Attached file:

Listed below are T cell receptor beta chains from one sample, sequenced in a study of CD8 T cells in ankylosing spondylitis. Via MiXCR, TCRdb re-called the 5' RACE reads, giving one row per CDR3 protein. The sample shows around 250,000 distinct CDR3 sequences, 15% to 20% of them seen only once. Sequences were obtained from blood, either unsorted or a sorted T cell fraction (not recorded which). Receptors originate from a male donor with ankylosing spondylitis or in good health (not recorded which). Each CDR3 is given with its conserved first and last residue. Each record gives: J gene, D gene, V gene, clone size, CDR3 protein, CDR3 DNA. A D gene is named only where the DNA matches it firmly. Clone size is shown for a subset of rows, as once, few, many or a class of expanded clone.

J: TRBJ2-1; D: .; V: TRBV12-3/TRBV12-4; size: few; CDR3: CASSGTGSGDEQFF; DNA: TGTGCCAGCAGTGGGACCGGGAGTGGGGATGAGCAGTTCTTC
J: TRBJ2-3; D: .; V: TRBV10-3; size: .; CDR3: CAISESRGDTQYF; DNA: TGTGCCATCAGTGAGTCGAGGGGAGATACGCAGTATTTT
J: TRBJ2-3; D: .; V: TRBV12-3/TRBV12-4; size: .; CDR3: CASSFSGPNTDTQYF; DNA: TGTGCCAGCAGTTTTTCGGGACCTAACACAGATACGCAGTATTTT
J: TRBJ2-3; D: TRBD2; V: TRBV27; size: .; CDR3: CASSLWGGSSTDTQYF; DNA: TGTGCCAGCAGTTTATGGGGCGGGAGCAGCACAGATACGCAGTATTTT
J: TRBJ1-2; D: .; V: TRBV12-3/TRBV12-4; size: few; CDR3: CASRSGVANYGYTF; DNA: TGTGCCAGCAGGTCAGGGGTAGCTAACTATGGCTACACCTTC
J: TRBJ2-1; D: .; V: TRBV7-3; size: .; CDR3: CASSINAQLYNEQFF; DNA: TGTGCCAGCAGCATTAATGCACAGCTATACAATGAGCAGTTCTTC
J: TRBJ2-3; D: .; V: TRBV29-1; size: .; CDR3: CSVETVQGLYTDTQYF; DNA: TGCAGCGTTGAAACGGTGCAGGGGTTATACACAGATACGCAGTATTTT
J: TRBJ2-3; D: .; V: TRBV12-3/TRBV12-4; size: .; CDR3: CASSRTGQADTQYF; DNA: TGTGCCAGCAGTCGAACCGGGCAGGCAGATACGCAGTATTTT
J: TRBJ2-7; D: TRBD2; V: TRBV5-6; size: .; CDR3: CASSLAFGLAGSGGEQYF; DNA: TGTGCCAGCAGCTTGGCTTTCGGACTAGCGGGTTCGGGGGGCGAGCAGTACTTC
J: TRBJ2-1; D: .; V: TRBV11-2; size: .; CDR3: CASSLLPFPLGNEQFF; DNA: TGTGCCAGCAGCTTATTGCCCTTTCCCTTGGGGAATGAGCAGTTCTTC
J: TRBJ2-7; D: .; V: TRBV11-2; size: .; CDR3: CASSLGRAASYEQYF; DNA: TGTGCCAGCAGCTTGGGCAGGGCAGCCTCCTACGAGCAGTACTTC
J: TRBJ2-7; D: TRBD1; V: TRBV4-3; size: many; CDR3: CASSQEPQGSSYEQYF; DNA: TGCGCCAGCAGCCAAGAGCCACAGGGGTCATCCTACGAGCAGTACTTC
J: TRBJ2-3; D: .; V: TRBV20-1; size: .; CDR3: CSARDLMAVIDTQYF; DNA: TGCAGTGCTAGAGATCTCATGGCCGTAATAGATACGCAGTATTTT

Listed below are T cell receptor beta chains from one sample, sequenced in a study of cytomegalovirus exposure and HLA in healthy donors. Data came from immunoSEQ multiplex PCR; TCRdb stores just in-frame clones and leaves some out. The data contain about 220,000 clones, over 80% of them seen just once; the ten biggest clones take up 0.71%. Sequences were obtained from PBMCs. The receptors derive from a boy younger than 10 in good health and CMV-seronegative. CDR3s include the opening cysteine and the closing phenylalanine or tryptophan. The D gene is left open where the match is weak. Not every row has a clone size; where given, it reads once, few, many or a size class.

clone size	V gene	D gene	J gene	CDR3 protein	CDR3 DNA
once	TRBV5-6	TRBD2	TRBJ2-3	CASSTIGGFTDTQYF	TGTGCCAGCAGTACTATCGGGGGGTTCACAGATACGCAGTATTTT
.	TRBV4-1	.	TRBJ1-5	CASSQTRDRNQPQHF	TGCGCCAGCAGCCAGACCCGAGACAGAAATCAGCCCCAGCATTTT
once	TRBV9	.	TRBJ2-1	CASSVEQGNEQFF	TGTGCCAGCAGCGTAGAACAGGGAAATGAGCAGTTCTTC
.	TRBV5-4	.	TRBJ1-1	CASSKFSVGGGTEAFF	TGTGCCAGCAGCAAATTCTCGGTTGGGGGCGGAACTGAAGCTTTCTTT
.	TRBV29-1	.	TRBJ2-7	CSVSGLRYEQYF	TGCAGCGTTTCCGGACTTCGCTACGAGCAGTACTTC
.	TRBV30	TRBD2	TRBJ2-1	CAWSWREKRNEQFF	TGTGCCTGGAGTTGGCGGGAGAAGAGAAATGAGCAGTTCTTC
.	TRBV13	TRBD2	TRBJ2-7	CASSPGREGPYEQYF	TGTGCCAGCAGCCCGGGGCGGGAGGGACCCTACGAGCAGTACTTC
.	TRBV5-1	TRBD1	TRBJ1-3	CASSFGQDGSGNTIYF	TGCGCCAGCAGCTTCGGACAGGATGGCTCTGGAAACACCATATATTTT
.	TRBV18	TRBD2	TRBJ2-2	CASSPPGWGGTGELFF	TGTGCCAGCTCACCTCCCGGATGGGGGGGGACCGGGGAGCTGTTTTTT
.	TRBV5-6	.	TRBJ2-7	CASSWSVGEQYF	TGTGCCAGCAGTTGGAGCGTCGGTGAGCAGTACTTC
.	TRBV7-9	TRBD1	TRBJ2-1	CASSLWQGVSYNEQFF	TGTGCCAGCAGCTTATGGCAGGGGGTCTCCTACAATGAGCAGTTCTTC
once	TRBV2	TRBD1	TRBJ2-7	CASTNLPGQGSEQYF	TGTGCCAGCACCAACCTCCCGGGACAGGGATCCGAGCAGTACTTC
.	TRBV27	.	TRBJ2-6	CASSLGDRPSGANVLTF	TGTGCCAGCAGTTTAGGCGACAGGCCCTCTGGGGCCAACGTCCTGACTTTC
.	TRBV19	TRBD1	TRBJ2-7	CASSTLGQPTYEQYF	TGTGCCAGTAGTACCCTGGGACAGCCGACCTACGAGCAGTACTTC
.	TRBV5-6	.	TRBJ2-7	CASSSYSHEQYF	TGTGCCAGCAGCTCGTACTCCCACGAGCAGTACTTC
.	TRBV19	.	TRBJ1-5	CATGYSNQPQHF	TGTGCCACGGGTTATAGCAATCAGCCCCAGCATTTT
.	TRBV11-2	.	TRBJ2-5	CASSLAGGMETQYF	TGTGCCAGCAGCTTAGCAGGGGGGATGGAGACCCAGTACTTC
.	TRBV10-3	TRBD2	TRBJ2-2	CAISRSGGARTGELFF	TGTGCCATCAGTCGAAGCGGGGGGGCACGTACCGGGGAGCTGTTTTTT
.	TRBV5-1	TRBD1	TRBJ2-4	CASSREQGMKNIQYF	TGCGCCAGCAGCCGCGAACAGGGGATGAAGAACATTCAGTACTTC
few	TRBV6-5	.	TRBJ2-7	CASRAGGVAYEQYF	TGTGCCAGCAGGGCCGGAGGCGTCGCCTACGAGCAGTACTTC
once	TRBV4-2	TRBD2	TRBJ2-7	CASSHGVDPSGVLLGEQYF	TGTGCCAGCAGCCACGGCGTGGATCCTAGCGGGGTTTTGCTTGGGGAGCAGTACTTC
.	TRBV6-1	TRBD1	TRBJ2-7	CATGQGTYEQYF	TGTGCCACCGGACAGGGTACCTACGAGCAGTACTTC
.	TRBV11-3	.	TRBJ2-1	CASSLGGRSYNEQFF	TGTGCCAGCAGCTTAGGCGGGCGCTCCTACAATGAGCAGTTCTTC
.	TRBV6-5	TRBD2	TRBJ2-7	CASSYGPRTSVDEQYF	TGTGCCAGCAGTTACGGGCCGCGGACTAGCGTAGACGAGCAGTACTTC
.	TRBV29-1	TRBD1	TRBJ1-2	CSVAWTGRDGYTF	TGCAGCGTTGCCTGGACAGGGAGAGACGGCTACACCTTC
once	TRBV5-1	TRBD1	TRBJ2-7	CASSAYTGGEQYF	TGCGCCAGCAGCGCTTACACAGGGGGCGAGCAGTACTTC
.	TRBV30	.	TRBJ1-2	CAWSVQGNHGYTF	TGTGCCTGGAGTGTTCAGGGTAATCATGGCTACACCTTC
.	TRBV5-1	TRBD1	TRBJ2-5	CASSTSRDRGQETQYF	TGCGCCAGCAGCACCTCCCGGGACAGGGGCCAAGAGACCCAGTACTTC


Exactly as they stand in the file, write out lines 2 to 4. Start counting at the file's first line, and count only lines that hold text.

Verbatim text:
J: TRBJ2-1; D: .; V: TRBV12-3/TRBV12-4; size: few; CDR3: CASSGTGSGDEQFF; DNA: TGTGCCAGCAGTGGGACCGGGAGTGGGGATGAGCAGTTCTTC
J: TRBJ2-3; D: .; V: TRBV10-3; size: .; CDR3: CAISESRGDTQYF; DNA: TGTGCCATCAGTGAGTCGAGGGGAGATACGCAGTATTTT
J: TRBJ2-3; D: .; V: TRBV12-3/TRBV12-4; size: .; CDR3: CASSFSGPNTDTQYF; DNA: TGTGCCAGCAGTTTTTCGGGACCTAACACAGATACGCAGTATTTT